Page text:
Democracy Under Assault
Theopolitics, Incivility and Violence on the Right

Michele Swenson

Needed: The political will to overcome the influence of the insurance lobby in order to achieve meaningful health care reform

The New York Review of Books
Volume 53, Number 5   March 23, 2006

The Health Care Crisis and What to Do About It
by Paul Krugman & Robin Wells

Acknowledging that the U.S. spends on average twice as much money on health care as other industrialized nations, and has overall worse outcomes, Paul Krugmanís & Robin Wellsí commentary ("The Health Care Crisis and What to Do About It," The New York Review of Books, 3/23/06) is a good overview of the problem of U.S. health care and why employer-provided health care is unraveling. The authors attribute the U.S. health care crisis in part¬†to high dependence on fragmented, forĖprofit private insurances, hospitals and numerous middlemen that add cost without adding value.

Noting "the strange persistence, in the teeth of all available evidence, of the belief that the private sector can provide health insurance more efficiently than the government," Krugman and Wells remark that free-market ideology is "wholly inappropriate to health care issues." As many observe, health is not a commodity, like a car or house. Krugman and Wells note that failure of political will to stand up to the insurance and pharmaceutical lobbies is a key factor to lack of meaningful health care reform. Lacking political will to push for the economically smarter single payer system, the authors say "things will have to get much worse before reality can break through the combination of powerful interest groups and free-market ideology."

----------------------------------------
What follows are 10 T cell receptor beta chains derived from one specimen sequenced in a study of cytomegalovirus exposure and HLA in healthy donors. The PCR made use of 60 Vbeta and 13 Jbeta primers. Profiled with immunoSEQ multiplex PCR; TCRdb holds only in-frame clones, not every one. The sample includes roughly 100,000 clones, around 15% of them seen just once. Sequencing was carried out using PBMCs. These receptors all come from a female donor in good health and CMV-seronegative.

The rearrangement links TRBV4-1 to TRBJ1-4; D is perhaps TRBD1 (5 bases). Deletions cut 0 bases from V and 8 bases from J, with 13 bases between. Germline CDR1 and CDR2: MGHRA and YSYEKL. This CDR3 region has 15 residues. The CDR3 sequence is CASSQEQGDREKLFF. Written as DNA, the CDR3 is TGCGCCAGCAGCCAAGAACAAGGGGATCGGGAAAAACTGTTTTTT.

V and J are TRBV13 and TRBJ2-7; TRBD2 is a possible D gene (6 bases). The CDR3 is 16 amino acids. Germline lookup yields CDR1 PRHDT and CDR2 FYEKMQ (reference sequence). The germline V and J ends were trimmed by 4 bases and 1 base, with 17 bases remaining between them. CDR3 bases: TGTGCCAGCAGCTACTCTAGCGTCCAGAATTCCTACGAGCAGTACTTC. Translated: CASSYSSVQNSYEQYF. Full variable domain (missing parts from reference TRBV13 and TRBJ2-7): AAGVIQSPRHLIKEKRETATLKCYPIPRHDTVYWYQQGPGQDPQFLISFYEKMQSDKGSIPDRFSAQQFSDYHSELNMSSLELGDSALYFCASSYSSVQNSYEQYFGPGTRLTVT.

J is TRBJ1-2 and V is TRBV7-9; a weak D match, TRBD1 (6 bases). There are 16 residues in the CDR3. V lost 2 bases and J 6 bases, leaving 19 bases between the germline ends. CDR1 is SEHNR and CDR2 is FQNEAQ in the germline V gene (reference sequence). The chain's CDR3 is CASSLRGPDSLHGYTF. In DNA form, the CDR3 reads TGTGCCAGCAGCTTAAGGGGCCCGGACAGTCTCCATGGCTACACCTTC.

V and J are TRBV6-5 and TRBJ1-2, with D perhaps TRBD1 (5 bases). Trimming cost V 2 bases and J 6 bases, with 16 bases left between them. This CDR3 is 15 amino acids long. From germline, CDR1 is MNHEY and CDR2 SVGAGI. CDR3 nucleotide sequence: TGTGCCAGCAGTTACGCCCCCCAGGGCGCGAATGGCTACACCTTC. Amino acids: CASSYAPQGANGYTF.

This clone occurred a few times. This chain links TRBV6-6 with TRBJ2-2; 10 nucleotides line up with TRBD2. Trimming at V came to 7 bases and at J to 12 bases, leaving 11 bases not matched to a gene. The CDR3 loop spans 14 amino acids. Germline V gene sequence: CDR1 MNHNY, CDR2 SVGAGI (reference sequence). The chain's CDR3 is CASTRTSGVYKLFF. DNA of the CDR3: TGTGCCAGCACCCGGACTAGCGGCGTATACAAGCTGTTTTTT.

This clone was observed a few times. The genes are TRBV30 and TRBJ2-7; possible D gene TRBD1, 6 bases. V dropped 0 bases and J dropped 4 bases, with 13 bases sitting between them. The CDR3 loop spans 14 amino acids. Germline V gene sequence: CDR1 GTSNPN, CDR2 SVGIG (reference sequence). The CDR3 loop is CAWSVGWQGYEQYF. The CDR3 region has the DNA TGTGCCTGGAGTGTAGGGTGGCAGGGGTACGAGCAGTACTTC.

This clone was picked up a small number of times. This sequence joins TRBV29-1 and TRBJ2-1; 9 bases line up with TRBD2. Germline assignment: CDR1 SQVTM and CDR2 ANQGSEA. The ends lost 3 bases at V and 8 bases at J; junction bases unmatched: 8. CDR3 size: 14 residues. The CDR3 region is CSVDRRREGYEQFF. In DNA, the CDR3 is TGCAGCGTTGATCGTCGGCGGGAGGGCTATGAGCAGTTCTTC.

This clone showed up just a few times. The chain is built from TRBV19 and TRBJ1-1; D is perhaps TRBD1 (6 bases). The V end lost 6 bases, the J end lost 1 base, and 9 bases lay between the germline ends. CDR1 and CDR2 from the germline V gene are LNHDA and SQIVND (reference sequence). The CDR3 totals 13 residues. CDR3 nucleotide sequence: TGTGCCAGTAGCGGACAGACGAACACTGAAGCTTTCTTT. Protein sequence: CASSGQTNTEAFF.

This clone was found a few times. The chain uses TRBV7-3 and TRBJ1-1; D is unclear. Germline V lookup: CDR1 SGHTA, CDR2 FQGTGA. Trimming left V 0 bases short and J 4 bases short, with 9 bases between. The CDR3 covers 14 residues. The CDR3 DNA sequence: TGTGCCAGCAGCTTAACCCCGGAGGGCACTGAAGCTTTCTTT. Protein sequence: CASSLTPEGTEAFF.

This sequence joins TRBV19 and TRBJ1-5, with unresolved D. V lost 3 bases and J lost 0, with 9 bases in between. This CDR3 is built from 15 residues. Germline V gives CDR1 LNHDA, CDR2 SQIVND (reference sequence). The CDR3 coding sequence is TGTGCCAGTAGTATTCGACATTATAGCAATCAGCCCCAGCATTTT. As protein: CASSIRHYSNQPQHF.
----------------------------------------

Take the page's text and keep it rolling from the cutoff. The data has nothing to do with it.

Spectacularly missing in the U.S. health care reform debate is the political will to overcome the powerful health insurance and pharmaceutical lobbies, who continue to write health care policy, as they did Medicare prescription drug reform, with billions of dollars of subsidies and inflated profits to enhance their bottom lines. AHIP's (representative of commercial insurance) proposed solution for health care reform calls for private insurances to insure the healthy, with taxpayers subsidizing private premiums for the low-income; they also propose that taxpayers subsidize care of the sick -- another large cost-shift to taxpayers. Thus, commercial insurance garners all the profits, and taxpayers pick up the bulk of the costs. The tremendous financial influence of these interest groups over legislators and candidates is further testament to the need for public financing of campaigns.

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